Non-cooperation movement 1920:

The Non-Cooperation Movement was a significant nonviolent resistance campaign led by Mahatma Gandhi and the Indian National Congress (INC) against British colonial rule in India. It was launched in 1920 as a response to the Jallianwala Bagh massacre and widespread discontent with British policies in India. The movement had several key features:

1. Background:

The Jallianwala Bagh massacre in 1919, where British troops fired upon a peaceful gathering of Indians, killing hundreds, had deeply angered Indians and intensified the demand for self-rule.

2. Gandhi’s Leadership:

Mahatma Gandhi, who had emerged as a prominent leader in the Indian independence movement, called for non-cooperation with the British authorities as a means of achieving independence. His principles of nonviolent resistance (Satyagraha) played a central role in this movement.
Background and Gandhi's Leadership - Objectives - Surrender of Titles and Honors in Non-cooperation movement
Non-cooperation movement

3. Objectives:

The primary goal of the Non-Cooperation Movement was to demand full independence from British rule and the end of British exploitation of India’s resources. The movement aimed to create a strong, united Indian front against British rule.

4. Boycott of British Institutions:

As part of the movement, Indians were urged to boycott British-made goods, institutions, schools, and government services. This boycott was aimed at undermining British economic and administrative power in India.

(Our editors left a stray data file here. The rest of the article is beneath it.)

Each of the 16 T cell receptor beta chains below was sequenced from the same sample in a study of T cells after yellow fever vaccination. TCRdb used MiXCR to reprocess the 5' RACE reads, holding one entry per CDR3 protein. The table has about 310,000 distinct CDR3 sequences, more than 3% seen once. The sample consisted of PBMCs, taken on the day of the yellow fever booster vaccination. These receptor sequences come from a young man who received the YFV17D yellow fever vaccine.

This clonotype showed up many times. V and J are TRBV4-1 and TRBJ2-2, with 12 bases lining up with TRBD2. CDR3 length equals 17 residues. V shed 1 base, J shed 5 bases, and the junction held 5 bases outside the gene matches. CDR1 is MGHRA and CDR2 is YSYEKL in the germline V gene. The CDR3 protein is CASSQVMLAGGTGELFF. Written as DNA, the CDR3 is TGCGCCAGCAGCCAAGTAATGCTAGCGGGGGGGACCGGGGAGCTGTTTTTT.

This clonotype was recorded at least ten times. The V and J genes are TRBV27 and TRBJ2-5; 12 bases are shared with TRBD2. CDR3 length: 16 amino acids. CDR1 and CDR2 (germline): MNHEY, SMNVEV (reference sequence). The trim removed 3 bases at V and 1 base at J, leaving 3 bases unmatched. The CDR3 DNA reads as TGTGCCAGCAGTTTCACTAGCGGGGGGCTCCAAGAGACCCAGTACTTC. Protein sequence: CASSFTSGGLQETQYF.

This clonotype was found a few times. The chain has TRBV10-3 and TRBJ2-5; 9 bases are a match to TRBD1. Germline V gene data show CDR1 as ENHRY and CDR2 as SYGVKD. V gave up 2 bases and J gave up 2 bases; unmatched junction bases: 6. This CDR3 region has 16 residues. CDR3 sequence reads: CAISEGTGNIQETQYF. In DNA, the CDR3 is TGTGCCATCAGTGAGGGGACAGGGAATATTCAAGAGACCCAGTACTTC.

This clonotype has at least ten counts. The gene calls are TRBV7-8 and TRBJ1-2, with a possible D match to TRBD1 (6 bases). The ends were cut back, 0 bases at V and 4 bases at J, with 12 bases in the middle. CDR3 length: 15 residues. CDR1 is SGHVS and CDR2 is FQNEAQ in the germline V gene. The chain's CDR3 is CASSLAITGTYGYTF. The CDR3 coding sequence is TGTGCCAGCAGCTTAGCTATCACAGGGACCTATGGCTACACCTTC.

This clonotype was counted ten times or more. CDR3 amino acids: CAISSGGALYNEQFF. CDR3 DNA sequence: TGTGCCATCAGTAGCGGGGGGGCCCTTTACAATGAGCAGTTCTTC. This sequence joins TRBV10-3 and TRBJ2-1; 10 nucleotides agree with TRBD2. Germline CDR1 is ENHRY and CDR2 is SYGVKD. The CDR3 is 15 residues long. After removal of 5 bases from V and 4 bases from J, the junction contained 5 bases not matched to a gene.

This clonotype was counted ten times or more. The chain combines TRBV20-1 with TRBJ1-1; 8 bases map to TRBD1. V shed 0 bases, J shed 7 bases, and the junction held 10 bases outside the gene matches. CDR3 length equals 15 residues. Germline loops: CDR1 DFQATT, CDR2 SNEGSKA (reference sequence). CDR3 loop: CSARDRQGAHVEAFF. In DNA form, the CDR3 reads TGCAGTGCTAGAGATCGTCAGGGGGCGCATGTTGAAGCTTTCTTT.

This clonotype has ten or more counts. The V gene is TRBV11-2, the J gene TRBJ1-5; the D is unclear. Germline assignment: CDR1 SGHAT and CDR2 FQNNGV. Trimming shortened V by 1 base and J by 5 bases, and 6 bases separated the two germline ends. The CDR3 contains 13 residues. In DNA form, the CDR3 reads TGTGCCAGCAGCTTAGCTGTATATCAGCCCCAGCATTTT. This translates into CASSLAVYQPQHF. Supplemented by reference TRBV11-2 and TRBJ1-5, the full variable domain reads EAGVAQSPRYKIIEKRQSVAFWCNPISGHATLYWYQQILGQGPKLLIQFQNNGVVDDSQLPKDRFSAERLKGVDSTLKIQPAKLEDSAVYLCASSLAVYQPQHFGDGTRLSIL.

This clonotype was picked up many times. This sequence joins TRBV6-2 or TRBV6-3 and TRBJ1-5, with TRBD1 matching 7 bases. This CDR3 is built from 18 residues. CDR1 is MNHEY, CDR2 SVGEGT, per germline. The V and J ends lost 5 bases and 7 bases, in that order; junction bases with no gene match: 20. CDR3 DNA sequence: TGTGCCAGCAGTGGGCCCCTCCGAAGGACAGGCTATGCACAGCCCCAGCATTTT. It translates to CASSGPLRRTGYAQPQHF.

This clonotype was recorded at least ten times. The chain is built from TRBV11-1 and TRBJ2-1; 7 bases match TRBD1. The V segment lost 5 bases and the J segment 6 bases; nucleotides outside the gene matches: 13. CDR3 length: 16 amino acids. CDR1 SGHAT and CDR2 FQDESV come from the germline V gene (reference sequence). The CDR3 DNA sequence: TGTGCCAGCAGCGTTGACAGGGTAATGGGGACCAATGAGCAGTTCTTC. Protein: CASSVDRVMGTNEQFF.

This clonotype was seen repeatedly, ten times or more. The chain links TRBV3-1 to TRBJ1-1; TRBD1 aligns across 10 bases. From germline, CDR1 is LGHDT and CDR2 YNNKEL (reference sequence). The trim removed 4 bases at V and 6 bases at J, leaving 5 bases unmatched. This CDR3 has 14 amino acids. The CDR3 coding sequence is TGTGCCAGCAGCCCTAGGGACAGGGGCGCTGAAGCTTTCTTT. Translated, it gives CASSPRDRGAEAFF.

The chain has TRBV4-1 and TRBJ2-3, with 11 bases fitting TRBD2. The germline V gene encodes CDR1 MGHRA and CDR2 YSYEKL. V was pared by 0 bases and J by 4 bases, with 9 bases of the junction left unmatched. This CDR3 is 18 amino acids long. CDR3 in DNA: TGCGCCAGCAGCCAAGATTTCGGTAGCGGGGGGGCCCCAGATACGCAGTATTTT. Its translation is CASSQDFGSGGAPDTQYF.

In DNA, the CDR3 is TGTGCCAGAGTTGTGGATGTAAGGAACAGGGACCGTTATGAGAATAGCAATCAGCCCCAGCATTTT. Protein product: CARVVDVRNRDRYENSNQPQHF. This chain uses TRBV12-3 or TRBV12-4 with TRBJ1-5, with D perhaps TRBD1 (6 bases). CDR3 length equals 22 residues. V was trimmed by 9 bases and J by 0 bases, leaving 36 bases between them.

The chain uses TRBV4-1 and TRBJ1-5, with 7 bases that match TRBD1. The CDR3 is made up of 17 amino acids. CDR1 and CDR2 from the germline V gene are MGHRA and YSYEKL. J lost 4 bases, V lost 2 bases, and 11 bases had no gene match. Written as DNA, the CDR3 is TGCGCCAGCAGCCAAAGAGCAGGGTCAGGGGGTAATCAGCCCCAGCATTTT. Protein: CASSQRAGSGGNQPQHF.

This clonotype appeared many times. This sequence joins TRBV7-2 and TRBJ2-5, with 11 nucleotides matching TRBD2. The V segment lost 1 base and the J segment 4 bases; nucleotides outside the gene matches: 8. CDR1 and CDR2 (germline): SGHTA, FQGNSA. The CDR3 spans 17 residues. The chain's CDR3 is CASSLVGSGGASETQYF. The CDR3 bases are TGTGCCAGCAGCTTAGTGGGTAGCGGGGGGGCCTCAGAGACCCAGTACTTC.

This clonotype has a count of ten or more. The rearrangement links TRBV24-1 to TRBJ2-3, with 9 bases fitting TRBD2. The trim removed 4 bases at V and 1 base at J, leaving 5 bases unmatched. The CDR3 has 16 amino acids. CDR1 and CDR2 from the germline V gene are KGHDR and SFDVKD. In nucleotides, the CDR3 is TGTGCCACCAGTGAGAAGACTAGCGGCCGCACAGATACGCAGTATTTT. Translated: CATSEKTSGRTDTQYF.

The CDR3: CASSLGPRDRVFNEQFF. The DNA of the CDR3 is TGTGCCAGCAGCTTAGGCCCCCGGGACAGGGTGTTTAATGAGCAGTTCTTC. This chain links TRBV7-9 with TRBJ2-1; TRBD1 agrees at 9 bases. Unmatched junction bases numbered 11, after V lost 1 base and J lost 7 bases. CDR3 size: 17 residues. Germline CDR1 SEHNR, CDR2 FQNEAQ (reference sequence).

5. Khilafat Movement:

In a significant development, the Non-Cooperation Movement was combined with the Khilafat Movement, a protest against the dismemberment of the Ottoman Empire after World War I. Gandhi saw this as an opportunity to unite Hindus and Muslims in a common struggle against the British.

6. Mass Protests:

The movement witnessed widespread participation in mass protests, demonstrations, and strikes. People from various sections of society, including students, peasants, and urban workers, participated in large numbers.

7. Surrender of Titles and Honors:

Indians were encouraged to surrender titles, honors, and positions offered by the British government as a sign of their non-cooperation.

8. Resignation from Government Posts:

Many Indian officials and public servants resigned from government posts as a symbol of their refusal to cooperate with British rule.

9. Suspension of Civil Disobedience:

The Non-Cooperation Movement was suspended in 1922 after the Chauri Chaura incident, where a mob of protesters set fire to a police station, resulting in the death of several police officers. Gandhi felt that nonviolence was compromised, and he called off the movement.
Although the Non-Cooperation Movement was suspended, it had a significant impact on India’s struggle for independence. It marked a shift in the Indian political landscape and showcased the power of nonviolent resistance as a tool for social and political change. The movement paved the way for future struggles and ultimately contributed to India’s independence in 1947.